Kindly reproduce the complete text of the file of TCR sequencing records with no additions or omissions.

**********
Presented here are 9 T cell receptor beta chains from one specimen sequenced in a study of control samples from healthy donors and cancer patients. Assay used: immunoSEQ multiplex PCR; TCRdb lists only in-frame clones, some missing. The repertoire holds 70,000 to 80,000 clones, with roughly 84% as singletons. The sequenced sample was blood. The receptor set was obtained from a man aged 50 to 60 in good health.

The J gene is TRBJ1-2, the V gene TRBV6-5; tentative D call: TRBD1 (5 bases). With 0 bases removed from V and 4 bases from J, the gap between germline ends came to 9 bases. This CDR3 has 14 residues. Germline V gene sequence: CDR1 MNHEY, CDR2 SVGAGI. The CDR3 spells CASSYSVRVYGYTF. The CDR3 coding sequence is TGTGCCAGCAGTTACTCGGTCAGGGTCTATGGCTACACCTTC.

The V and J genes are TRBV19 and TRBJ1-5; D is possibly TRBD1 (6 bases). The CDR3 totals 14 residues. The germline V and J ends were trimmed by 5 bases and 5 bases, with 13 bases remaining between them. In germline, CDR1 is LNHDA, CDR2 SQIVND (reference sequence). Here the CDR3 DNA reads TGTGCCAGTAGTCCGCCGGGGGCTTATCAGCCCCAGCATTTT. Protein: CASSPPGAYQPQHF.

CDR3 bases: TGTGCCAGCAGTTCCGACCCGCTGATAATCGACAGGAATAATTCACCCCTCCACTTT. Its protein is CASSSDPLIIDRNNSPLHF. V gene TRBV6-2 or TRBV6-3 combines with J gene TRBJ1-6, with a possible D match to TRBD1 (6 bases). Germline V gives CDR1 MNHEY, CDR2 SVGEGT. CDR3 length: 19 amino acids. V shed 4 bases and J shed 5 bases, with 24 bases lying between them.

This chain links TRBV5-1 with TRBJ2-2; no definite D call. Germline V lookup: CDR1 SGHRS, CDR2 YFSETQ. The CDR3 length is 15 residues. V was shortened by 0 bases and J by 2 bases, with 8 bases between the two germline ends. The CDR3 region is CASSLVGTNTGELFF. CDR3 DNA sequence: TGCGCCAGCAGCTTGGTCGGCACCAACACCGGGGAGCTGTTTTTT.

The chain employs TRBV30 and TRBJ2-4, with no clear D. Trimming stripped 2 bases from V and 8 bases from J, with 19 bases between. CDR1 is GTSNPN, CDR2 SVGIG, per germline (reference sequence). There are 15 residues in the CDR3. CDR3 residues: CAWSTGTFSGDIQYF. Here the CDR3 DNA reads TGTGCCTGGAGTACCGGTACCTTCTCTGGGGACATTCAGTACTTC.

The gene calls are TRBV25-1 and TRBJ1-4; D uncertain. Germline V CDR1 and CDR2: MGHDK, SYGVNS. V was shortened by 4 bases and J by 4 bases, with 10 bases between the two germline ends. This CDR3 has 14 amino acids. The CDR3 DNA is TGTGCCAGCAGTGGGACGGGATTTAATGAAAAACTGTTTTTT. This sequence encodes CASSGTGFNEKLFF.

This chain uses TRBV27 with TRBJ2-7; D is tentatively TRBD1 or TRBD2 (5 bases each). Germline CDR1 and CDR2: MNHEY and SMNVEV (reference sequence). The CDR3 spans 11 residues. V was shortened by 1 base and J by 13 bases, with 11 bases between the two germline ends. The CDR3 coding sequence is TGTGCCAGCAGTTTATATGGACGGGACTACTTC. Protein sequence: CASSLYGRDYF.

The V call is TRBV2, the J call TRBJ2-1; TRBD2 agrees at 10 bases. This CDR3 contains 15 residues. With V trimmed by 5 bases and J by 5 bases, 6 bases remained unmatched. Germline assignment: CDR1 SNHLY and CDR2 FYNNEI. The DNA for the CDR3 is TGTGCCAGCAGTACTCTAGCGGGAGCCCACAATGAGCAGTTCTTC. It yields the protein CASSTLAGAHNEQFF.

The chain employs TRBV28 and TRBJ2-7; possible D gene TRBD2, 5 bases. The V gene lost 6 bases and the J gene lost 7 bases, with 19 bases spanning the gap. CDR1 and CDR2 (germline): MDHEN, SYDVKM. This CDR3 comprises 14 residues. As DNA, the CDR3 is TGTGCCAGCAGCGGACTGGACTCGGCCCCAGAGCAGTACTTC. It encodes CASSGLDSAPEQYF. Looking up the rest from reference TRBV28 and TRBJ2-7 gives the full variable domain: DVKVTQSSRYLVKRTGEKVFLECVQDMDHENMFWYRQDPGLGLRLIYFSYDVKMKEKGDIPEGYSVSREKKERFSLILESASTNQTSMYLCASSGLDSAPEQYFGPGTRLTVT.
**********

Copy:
Presented here are 9 T cell receptor beta chains from one specimen sequenced in a study of control samples from healthy donors and cancer patients. Assay used: immunoSEQ multiplex PCR; TCRdb lists only in-frame clones, some missing. The repertoire holds 70,000 to 80,000 clones, with roughly 84% as singletons. The sequenced sample was blood. The receptor set was obtained from a man aged 50 to 60 in good health.

The J gene is TRBJ1-2, the V gene TRBV6-5; tentative D call: TRBD1 (5 bases). With 0 bases removed from V and 4 bases from J, the gap between germline ends came to 9 bases. This CDR3 has 14 residues. Germline V gene sequence: CDR1 MNHEY, CDR2 SVGAGI. The CDR3 spells CASSYSVRVYGYTF. The CDR3 coding sequence is TGTGCCAGCAGTTACTCGGTCAGGGTCTATGGCTACACCTTC.

The V and J genes are TRBV19 and TRBJ1-5; D is possibly TRBD1 (6 bases). The CDR3 totals 14 residues. The germline V and J ends were trimmed by 5 bases and 5 bases, with 13 bases remaining between them. In germline, CDR1 is LNHDA, CDR2 SQIVND (reference sequence). Here the CDR3 DNA reads TGTGCCAGTAGTCCGCCGGGGGCTTATCAGCCCCAGCATTTT. Protein: CASSPPGAYQPQHF.

CDR3 bases: TGTGCCAGCAGTTCCGACCCGCTGATAATCGACAGGAATAATTCACCCCTCCACTTT. Its protein is CASSSDPLIIDRNNSPLHF. V gene TRBV6-2 or TRBV6-3 combines with J gene TRBJ1-6, with a possible D match to TRBD1 (6 bases). Germline V gives CDR1 MNHEY, CDR2 SVGEGT. CDR3 length: 19 amino acids. V shed 4 bases and J shed 5 bases, with 24 bases lying between them.

This chain links TRBV5-1 with TRBJ2-2; no definite D call. Germline V lookup: CDR1 SGHRS, CDR2 YFSETQ. The CDR3 length is 15 residues. V was shortened by 0 bases and J by 2 bases, with 8 bases between the two germline ends. The CDR3 region is CASSLVGTNTGELFF. CDR3 DNA sequence: TGCGCCAGCAGCTTGGTCGGCACCAACACCGGGGAGCTGTTTTTT.

The chain employs TRBV30 and TRBJ2-4, with no clear D. Trimming stripped 2 bases from V and 8 bases from J, with 19 bases between. CDR1 is GTSNPN, CDR2 SVGIG, per germline (reference sequence). There are 15 residues in the CDR3. CDR3 residues: CAWSTGTFSGDIQYF. Here the CDR3 DNA reads TGTGCCTGGAGTACCGGTACCTTCTCTGGGGACATTCAGTACTTC.

The gene calls are TRBV25-1 and TRBJ1-4; D uncertain. Germline V CDR1 and CDR2: MGHDK, SYGVNS. V was shortened by 4 bases and J by 4 bases, with 10 bases between the two germline ends. This CDR3 has 14 amino acids. The CDR3 DNA is TGTGCCAGCAGTGGGACGGGATTTAATGAAAAACTGTTTTTT. This sequence encodes CASSGTGFNEKLFF.

This chain uses TRBV27 with TRBJ2-7; D is tentatively TRBD1 or TRBD2 (5 bases each). Germline CDR1 and CDR2: MNHEY and SMNVEV (reference sequence). The CDR3 spans 11 residues. V was shortened by 1 base and J by 13 bases, with 11 bases between the two germline ends. The CDR3 coding sequence is TGTGCCAGCAGTTTATATGGACGGGACTACTTC. Protein sequence: CASSLYGRDYF.

The V call is TRBV2, the J call TRBJ2-1; TRBD2 agrees at 10 bases. This CDR3 contains 15 residues. With V trimmed by 5 bases and J by 5 bases, 6 bases remained unmatched. Germline assignment: CDR1 SNHLY and CDR2 FYNNEI. The DNA for the CDR3 is TGTGCCAGCAGTACTCTAGCGGGAGCCCACAATGAGCAGTTCTTC. It yields the protein CASSTLAGAHNEQFF.

The chain employs TRBV28 and TRBJ2-7; possible D gene TRBD2, 5 bases. The V gene lost 6 bases and the J gene lost 7 bases, with 19 bases spanning the gap. CDR1 and CDR2 (germline): MDHEN, SYDVKM. This CDR3 comprises 14 residues. As DNA, the CDR3 is TGTGCCAGCAGCGGACTGGACTCGGCCCCAGAGCAGTACTTC. It encodes CASSGLDSAPEQYF. Looking up the rest from reference TRBV28 and TRBJ2-7 gives the full variable domain: DVKVTQSSRYLVKRTGEKVFLECVQDMDHENMFWYRQDPGLGLRLIYFSYDVKMKEKGDIPEGYSVSREKKERFSLILESASTNQTSMYLCASSGLDSAPEQYFGPGTRLTVT.